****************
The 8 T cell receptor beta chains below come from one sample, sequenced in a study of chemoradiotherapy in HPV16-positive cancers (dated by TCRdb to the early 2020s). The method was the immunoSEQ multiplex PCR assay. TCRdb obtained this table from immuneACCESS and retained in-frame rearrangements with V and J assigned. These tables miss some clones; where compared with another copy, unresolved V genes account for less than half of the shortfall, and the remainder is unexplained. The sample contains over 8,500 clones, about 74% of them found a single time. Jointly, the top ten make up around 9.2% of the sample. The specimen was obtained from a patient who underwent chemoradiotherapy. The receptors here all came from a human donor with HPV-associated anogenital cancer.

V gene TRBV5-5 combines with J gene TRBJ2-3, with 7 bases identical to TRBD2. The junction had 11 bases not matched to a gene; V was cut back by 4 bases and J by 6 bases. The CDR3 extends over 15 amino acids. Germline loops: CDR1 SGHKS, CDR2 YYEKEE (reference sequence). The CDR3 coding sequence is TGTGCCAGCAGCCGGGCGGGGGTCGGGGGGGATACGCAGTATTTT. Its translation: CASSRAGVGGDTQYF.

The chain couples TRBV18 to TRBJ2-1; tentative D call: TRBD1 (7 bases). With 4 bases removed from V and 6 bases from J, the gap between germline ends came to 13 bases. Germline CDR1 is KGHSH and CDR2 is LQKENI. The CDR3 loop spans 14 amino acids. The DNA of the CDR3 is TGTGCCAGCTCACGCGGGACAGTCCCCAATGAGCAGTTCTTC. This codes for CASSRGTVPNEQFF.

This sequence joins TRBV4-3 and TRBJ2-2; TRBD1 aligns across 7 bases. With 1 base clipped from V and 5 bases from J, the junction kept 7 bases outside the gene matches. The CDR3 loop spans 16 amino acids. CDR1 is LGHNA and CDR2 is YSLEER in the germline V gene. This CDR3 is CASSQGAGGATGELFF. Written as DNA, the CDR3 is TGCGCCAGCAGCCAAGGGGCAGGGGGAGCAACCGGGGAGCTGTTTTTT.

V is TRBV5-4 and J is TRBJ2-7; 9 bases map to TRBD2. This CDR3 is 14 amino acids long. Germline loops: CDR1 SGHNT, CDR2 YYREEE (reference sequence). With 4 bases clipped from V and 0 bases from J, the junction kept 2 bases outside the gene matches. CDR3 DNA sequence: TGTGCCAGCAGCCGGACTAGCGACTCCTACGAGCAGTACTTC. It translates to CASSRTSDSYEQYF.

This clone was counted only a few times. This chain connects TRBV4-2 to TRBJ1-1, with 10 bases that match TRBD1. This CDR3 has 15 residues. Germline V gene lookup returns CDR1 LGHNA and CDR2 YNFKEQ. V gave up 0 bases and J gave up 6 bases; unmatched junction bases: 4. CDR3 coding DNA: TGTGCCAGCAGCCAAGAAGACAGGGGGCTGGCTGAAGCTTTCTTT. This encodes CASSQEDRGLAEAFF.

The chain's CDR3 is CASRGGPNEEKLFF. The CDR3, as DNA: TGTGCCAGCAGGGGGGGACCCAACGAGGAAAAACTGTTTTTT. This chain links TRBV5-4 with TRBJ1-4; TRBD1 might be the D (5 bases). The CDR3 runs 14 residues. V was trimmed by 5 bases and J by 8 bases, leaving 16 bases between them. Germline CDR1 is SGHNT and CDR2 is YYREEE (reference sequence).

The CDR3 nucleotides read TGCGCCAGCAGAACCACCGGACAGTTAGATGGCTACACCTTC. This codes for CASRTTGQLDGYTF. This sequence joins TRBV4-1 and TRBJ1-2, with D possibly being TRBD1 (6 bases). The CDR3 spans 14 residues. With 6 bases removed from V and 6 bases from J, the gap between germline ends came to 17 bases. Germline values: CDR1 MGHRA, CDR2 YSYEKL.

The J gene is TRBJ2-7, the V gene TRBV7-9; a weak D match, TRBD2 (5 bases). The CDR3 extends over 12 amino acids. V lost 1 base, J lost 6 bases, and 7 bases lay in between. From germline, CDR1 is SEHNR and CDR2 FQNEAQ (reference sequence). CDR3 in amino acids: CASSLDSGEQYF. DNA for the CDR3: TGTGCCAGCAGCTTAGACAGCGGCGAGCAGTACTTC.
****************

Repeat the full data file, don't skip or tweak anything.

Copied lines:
The 8 T cell receptor beta chains below come from one sample, sequenced in a study of chemoradiotherapy in HPV16-positive cancers (dated by TCRdb to the early 2020s). The method was the immunoSEQ multiplex PCR assay. TCRdb obtained this table from immuneACCESS and retained in-frame rearrangements with V and J assigned. These tables miss some clones; where compared with another copy, unresolved V genes account for less than half of the shortfall, and the remainder is unexplained. The sample contains over 8,500 clones, about 74% of them found a single time. Jointly, the top ten make up around 9.2% of the sample. The specimen was obtained from a patient who underwent chemoradiotherapy. The receptors here all came from a human donor with HPV-associated anogenital cancer.

V gene TRBV5-5 combines with J gene TRBJ2-3, with 7 bases identical to TRBD2. The junction had 11 bases not matched to a gene; V was cut back by 4 bases and J by 6 bases. The CDR3 extends over 15 amino acids. Germline loops: CDR1 SGHKS, CDR2 YYEKEE (reference sequence). The CDR3 coding sequence is TGTGCCAGCAGCCGGGCGGGGGTCGGGGGGGATACGCAGTATTTT. Its translation: CASSRAGVGGDTQYF.

The chain couples TRBV18 to TRBJ2-1; tentative D call: TRBD1 (7 bases). With 4 bases removed from V and 6 bases from J, the gap between germline ends came to 13 bases. Germline CDR1 is KGHSH and CDR2 is LQKENI. The CDR3 loop spans 14 amino acids. The DNA of the CDR3 is TGTGCCAGCTCACGCGGGACAGTCCCCAATGAGCAGTTCTTC. This codes for CASSRGTVPNEQFF.

This sequence joins TRBV4-3 and TRBJ2-2; TRBD1 aligns across 7 bases. With 1 base clipped from V and 5 bases from J, the junction kept 7 bases outside the gene matches. The CDR3 loop spans 16 amino acids. CDR1 is LGHNA and CDR2 is YSLEER in the germline V gene. This CDR3 is CASSQGAGGATGELFF. Written as DNA, the CDR3 is TGCGCCAGCAGCCAAGGGGCAGGGGGAGCAACCGGGGAGCTGTTTTTT.

V is TRBV5-4 and J is TRBJ2-7; 9 bases map to TRBD2. This CDR3 is 14 amino acids long. Germline loops: CDR1 SGHNT, CDR2 YYREEE (reference sequence). With 4 bases clipped from V and 0 bases from J, the junction kept 2 bases outside the gene matches. CDR3 DNA sequence: TGTGCCAGCAGCCGGACTAGCGACTCCTACGAGCAGTACTTC. It translates to CASSRTSDSYEQYF.

This clone was counted only a few times. This chain connects TRBV4-2 to TRBJ1-1, with 10 bases that match TRBD1. This CDR3 has 15 residues. Germline V gene lookup returns CDR1 LGHNA and CDR2 YNFKEQ. V gave up 0 bases and J gave up 6 bases; unmatched junction bases: 4. CDR3 coding DNA: TGTGCCAGCAGCCAAGAAGACAGGGGGCTGGCTGAAGCTTTCTTT. This encodes CASSQEDRGLAEAFF.

The chain's CDR3 is CASRGGPNEEKLFF. The CDR3, as DNA: TGTGCCAGCAGGGGGGGACCCAACGAGGAAAAACTGTTTTTT. This chain links TRBV5-4 with TRBJ1-4; TRBD1 might be the D (5 bases). The CDR3 runs 14 residues. V was trimmed by 5 bases and J by 8 bases, leaving 16 bases between them. Germline CDR1 is SGHNT and CDR2 is YYREEE (reference sequence).

The CDR3 nucleotides read TGCGCCAGCAGAACCACCGGACAGTTAGATGGCTACACCTTC. This codes for CASRTTGQLDGYTF. This sequence joins TRBV4-1 and TRBJ1-2, with D possibly being TRBD1 (6 bases). The CDR3 spans 14 residues. With 6 bases removed from V and 6 bases from J, the gap between germline ends came to 17 bases. Germline values: CDR1 MGHRA, CDR2 YSYEKL.

The J gene is TRBJ2-7, the V gene TRBV7-9; a weak D match, TRBD2 (5 bases). The CDR3 extends over 12 amino acids. V lost 1 base, J lost 6 bases, and 7 bases lay in between. From germline, CDR1 is SEHNR and CDR2 FQNEAQ (reference sequence). CDR3 in amino acids: CASSLDSGEQYF. DNA for the CDR3: TGTGCCAGCAGCTTAGACAGCGGCGAGCAGTACTTC.